by Nicola Madill
I shall come closer for this. To the bell weight of its coldness and the mirk of its planet. To the soft scalloped clouds, the creases of skies and its marble thick walls. I see dust from galloping horses with light balanced on top. Then smoke from high school experiments billowing from small fingers and faces disappeared. Even closer to the veins of the parchment, the beryl of its skin.
I used to own one. A friend turned up with it one day, something about a customer paying for spectacles with gold-crested canes and oils, and he hoisted it into my cupped hands. It stood proud on its balustrades in my living room. The eye of the wizard. My boiler broke that year, then my shower, then my washing machine. In the darkness, doors slammed shut, radiators swallowed their hesitations, tears dripped from the taps with no comforting hands.
I didn’t take any money for it. In front of a yawned open boot and its mouthful of treasures. Caution-filled eyes in exchange for stroking hands and the mouth of a child.
But what is it about them that enchants so many of us? Is the now not enough? Time without illusion? Perhaps not, when today we spend so much of our time peering into glass screens. I think back in time, to when Druids consulted with clues and messages morphing from the marbles of the throats made of glass. The very essence of prayer.
In the music fantasy film Labyrinth, David Bowie twists orbs through his fingers like a magician rolling coins. What the viewer does not see are the arms of juggler, Michael Moschen, who is standing behind Bowie, manipulating the objects. Camera trickery provides the deception.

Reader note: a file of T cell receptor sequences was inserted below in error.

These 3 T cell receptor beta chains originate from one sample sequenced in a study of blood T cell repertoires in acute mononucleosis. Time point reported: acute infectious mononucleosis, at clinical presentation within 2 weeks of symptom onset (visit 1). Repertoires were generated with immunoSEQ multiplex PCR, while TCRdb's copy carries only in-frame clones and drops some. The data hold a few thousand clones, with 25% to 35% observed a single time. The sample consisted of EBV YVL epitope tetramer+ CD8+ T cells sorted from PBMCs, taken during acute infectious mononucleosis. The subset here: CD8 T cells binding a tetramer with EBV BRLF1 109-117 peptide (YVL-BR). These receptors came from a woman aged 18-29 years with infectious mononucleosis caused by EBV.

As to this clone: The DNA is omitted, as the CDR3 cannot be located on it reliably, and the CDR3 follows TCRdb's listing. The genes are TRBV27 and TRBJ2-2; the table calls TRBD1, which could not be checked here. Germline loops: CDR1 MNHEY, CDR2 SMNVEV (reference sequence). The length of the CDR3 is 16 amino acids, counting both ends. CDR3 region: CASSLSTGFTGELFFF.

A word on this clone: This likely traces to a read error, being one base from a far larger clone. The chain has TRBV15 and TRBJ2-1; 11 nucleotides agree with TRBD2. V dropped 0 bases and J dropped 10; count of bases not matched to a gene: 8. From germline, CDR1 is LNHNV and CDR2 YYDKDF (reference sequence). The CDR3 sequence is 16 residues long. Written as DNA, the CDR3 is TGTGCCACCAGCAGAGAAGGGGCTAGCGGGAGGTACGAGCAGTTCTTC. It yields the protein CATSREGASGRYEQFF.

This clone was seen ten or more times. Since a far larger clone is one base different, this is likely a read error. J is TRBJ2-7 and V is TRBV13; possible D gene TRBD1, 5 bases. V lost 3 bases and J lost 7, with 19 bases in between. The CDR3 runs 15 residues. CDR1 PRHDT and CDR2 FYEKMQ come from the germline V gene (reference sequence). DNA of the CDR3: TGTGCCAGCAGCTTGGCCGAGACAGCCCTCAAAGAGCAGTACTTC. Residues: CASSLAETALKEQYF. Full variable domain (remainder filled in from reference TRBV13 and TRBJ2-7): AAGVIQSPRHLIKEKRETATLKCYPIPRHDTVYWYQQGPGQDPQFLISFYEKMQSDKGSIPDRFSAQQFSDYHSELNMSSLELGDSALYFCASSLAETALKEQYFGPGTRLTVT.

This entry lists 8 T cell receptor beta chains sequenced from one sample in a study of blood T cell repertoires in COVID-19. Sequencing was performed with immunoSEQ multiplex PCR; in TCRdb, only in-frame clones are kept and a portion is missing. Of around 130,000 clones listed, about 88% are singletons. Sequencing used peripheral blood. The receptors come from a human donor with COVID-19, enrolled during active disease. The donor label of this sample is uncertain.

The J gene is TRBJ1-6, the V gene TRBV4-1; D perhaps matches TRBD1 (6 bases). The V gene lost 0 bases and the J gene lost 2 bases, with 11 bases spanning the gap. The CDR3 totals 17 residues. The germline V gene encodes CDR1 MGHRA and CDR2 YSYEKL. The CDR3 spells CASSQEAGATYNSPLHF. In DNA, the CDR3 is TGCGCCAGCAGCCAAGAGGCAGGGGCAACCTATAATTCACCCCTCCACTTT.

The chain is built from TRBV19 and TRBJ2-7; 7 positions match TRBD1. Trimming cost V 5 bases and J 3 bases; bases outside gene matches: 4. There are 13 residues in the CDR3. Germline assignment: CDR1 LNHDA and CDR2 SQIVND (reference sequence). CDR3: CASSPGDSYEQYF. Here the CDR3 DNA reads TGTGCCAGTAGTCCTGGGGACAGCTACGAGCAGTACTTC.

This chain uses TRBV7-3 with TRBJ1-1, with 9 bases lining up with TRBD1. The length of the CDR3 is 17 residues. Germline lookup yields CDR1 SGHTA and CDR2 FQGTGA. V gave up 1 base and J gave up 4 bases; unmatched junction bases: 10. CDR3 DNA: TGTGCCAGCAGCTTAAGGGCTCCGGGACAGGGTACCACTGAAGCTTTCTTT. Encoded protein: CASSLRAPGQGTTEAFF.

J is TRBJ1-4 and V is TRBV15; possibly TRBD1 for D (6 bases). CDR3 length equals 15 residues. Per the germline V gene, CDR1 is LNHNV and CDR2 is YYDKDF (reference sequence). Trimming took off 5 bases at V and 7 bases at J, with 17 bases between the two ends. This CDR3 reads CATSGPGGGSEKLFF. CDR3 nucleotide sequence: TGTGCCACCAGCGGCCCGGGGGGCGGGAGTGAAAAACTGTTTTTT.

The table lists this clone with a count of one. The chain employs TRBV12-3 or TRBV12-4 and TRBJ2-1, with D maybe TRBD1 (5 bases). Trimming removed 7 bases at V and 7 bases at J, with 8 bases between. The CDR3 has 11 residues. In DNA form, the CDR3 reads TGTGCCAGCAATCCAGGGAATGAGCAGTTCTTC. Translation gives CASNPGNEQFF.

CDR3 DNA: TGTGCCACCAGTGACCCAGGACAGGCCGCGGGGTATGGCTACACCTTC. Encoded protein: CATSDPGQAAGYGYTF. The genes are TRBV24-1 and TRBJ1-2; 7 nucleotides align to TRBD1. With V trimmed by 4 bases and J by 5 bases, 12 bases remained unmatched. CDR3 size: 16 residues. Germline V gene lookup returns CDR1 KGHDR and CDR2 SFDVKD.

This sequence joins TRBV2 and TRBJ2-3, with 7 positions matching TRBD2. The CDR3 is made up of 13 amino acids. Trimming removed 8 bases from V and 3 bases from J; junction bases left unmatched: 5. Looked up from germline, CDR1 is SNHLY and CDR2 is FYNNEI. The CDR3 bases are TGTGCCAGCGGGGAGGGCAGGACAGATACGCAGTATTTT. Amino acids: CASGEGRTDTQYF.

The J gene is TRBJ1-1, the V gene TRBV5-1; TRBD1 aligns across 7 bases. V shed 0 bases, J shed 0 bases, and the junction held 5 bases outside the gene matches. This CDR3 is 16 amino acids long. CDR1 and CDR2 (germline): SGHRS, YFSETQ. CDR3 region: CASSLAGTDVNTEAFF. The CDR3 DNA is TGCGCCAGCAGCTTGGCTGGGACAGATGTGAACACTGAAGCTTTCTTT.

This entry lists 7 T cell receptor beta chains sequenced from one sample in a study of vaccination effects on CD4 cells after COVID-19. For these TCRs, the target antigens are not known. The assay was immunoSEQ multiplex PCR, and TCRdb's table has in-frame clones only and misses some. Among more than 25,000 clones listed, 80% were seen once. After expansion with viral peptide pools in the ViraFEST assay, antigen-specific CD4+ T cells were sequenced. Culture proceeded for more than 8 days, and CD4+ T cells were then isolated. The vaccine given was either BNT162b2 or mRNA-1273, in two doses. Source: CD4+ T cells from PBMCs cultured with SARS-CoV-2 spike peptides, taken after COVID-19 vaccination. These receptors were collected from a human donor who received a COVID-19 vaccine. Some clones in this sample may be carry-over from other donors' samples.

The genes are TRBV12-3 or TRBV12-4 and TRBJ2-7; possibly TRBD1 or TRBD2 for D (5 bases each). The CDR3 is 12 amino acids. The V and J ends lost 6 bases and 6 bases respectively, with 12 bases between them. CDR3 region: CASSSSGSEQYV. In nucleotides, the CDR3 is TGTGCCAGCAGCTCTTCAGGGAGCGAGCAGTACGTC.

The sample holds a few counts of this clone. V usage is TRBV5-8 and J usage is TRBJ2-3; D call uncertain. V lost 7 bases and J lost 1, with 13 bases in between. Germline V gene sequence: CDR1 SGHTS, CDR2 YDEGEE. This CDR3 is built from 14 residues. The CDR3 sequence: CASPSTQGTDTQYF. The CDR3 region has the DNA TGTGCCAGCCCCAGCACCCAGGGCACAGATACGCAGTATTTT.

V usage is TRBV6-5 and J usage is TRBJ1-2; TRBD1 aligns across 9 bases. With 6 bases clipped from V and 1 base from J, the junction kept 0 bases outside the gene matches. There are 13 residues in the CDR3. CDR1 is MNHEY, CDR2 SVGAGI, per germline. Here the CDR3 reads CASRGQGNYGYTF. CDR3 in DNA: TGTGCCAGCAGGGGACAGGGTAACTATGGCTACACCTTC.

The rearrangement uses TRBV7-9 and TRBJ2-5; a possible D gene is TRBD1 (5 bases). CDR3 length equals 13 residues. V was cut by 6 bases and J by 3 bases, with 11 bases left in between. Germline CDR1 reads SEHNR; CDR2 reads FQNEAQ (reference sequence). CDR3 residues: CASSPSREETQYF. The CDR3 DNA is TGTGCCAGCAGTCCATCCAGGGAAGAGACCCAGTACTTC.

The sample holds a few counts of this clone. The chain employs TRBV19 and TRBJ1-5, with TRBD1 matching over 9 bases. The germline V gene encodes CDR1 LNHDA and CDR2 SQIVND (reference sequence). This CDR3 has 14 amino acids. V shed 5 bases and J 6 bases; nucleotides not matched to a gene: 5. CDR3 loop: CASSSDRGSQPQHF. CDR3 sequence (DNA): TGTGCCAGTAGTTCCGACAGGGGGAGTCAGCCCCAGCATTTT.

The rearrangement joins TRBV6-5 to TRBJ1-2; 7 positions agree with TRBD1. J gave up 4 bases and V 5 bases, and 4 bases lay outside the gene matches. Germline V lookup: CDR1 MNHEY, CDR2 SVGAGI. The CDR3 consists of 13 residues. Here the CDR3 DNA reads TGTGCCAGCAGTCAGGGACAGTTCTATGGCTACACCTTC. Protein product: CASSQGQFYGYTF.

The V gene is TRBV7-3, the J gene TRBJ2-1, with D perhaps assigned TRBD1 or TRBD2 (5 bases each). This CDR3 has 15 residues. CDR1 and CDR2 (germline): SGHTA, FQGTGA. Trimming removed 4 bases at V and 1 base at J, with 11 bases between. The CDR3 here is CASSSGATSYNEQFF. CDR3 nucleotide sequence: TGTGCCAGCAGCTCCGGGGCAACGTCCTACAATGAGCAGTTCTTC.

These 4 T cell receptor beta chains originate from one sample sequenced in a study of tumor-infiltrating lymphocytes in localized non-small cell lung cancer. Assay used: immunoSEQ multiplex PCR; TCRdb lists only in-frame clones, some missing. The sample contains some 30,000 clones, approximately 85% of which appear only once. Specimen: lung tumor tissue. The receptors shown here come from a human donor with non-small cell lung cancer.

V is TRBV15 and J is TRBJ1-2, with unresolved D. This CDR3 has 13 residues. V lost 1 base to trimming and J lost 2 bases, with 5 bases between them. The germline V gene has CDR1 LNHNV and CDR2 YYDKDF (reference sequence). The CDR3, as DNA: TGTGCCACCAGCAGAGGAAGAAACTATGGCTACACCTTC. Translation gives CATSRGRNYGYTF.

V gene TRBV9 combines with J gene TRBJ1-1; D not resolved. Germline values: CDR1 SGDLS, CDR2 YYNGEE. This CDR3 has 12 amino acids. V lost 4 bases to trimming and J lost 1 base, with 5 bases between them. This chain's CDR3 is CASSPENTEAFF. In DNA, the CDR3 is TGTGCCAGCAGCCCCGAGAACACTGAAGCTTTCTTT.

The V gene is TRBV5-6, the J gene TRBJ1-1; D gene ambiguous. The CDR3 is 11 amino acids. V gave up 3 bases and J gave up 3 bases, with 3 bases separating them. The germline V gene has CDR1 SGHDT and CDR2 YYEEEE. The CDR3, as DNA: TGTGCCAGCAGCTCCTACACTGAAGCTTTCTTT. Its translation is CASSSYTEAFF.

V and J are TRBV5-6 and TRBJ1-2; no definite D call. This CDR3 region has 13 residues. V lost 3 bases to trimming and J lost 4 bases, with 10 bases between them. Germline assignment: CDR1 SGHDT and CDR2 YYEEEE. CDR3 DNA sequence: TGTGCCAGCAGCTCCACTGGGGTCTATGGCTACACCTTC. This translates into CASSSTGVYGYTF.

When I was a child, I used to lie on the old brown carpet in the living room, bathing in a warm parallelogram of sun. Hair brushes becoming centipedes, chairs becoming ladders.
And sometimes now, I feel as though I am a multi-souled person living in one being; turned down pages, my keys become hidden, fresh cups of tea. It sends me spinning, returning to moments I thought were understood to find deeper truths. Continuing to learn that my life is not one straight line, but a serendipitous curve back to memory and people: an eternal return.
When I was younger, I visited a fortune-teller. I waited patiently to be told if I would be pretty or if I would be rich, as her head hovered above my hands, eyes peering into my palms and creases. The grey roots on her head became a forest clearing. I wondered if she saw a phantasmagoria of trails of wanderlust footsteps or best-selling records or gigs packed by the hundreds or tent-skinned villages of ancestors waiting to meet me at a ruby-red sundown. Instead she told me: You will be married…You will mother…You will make your own destiny, while my money piled up in fast smoke.
As I look into my reflection during a bedtime now ritualised, a blurred body of post-it notes floats in my peripheral vision, each furled like ruffled feathers carrying messages from my younger self. I can see the moon in my window, veiled by ribboned skies. I come a little closer to the mirror and sweep the cotton over the skin, around my right eye, tightening my face. When I take my hand away, the skin falls and a hairline mountain stream is captured, glistening silently in the dimly lit room.